An offsite event organized to specifically address an area of conflict in your business can often help ease strained relations. For example, if your team struggles with following directions, a scavenger hunt might be a good exercise to work on deciphering instructions as a unit.
2. Volunteer Together
Working together as a team for the benefit of others is often a good way to remove tension and competitiveness from the equation. A change of scenery can also eliminate judgmental behaviors—if everyone is doing something out of his or her comfort zone, no one can claim to be the expert.
3. Celebrate Group Successes
Rather than focusing on individual achievements, team building should celebrate successes that the entire group has contributed to. Make sure to plan separate incentives or events for group performance in addition to individual work.
4. Start a Team or Club
Extracurricular activities can often promote camaraderie among employees, even those who don’t ordinarily get along. Think about what common interests your team shares and how you could start a team or club that brings everyone together. For example, if you know your staff members like to read novels, you might start an after-hours book club.
The Bottom Line
The stronger your team’s foundation is, the more stable it will be when storms come. Laying the groundwork from day 1 won't prevent disputes from happening, but it will help you resolve them more efficiently when they do.
(Photo Credit: Anna Frajtova / Shutterstock.com)
Each member of a small business’s staff has an important role to play, and if an individual isn’t working at full capacity, it can quickly have a negative impact on day-to-day operations.
Short of firing someone who isn’t pulling his or her weight, what can you do as the business owner to boost productivity? These 4 tips will help you help your employees work smarter and harder.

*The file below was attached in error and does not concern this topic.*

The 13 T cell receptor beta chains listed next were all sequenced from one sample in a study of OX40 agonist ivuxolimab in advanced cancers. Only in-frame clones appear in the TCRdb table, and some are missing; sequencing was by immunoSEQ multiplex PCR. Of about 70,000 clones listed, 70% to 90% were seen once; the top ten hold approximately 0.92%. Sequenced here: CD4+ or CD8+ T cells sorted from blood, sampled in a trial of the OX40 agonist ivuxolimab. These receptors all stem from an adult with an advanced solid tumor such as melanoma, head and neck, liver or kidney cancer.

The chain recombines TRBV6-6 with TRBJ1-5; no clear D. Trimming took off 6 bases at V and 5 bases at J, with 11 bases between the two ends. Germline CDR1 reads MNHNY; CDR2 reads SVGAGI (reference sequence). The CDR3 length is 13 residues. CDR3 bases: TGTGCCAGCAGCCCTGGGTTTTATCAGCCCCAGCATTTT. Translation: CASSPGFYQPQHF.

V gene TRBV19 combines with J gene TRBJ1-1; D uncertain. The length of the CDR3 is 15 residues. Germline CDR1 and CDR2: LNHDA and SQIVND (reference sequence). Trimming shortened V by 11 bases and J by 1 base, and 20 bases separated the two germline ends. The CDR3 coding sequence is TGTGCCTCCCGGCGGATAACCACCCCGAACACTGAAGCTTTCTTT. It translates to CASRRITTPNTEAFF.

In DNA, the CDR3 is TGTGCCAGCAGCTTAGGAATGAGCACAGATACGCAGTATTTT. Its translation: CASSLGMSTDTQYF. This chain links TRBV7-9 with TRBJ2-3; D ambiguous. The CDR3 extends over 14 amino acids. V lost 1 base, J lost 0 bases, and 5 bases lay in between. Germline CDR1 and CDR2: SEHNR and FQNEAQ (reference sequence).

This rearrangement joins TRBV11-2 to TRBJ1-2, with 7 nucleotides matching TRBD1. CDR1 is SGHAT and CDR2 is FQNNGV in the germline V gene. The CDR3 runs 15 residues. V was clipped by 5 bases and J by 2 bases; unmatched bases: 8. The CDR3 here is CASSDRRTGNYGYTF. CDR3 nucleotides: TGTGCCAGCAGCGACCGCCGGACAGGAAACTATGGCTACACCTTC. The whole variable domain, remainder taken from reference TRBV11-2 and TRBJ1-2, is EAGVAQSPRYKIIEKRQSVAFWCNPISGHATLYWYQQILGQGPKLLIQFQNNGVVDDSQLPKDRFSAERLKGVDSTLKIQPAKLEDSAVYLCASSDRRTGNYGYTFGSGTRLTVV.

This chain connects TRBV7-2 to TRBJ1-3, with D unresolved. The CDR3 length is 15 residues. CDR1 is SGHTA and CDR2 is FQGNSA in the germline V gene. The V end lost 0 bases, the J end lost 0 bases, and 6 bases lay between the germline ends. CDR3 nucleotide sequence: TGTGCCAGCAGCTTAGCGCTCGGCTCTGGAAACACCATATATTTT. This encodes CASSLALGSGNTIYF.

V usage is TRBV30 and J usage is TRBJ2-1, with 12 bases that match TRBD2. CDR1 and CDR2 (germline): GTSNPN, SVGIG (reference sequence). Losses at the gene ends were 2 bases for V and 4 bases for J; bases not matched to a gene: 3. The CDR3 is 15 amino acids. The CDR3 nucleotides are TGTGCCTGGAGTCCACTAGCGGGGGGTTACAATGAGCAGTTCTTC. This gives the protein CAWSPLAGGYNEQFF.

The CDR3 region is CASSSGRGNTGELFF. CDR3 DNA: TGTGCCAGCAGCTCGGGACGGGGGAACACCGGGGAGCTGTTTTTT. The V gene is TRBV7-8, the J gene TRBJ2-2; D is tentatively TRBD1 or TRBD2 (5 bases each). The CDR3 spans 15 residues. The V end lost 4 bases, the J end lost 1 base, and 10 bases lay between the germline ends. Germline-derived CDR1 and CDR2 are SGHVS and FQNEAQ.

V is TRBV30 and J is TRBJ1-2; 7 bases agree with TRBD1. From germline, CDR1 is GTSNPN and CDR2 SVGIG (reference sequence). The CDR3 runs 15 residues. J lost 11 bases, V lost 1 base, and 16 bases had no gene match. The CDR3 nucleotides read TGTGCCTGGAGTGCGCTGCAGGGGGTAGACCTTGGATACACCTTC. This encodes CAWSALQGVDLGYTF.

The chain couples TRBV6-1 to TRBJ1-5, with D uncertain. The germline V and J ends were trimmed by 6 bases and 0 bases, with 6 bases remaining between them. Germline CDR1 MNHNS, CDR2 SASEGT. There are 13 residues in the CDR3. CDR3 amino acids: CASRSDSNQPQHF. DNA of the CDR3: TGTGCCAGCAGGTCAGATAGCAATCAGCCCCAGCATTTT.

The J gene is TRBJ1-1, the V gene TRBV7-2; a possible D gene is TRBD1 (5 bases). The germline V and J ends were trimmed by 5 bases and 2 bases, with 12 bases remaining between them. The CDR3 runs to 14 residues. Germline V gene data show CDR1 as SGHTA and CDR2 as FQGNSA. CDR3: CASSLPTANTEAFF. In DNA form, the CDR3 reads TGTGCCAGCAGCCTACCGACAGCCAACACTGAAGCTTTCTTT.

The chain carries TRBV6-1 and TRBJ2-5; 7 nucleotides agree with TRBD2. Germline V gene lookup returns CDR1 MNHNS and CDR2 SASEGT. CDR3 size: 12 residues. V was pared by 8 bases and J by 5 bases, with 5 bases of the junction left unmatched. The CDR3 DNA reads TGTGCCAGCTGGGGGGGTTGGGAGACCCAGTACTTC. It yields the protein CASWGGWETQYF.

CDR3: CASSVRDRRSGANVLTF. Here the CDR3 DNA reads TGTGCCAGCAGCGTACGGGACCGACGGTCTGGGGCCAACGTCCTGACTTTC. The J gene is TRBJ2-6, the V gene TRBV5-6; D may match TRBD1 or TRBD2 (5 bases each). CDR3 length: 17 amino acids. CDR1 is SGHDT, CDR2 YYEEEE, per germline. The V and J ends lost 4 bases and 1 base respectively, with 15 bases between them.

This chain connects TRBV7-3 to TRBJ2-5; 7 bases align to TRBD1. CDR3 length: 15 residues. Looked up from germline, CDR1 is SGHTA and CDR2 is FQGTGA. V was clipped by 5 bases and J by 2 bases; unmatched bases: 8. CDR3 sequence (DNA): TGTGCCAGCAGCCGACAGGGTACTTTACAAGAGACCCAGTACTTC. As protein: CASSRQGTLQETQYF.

1. Huddle up
A brief huddle in the morning or at the start of each shift is a great way to help employees focus on their most important tasks and get energized. Have each staff member identify their top goal for the day, and let them know how you’ll be there to support them in reaching those goals.
2. Encourage Breaks
It may seem counterintuitive, but encouraging employees to take breaks and facilitating company-wide outings, celebrations, and happy hours can actually help your staff be more productive. The happier your employees are, the harder they’ll want to work when they’re on duty. Consider what makes sense based on your budget, hours, and staff size before adding regular events to the calendar.
3. Help Prioritize
Sometimes, employees can become overwhelmed when they have too many to-dos on their list. When possible, help prioritize which items are most important each day, week, and month. Breaking down tasks into more manageable chunks will help keep the wheels turning and boost productivity.
4. Stop Micromanaging
As the business owner, it’s your responsibility to define goals, help troubleshoot problems, and give guidance when asked for. However, it’s not your job to micromanage. Once you’ve clearly established your expectations, sit back and let your staff do their jobs the way that works best for them. They’ll ultimately be more productive, even if they might not do things exactly the same way you would.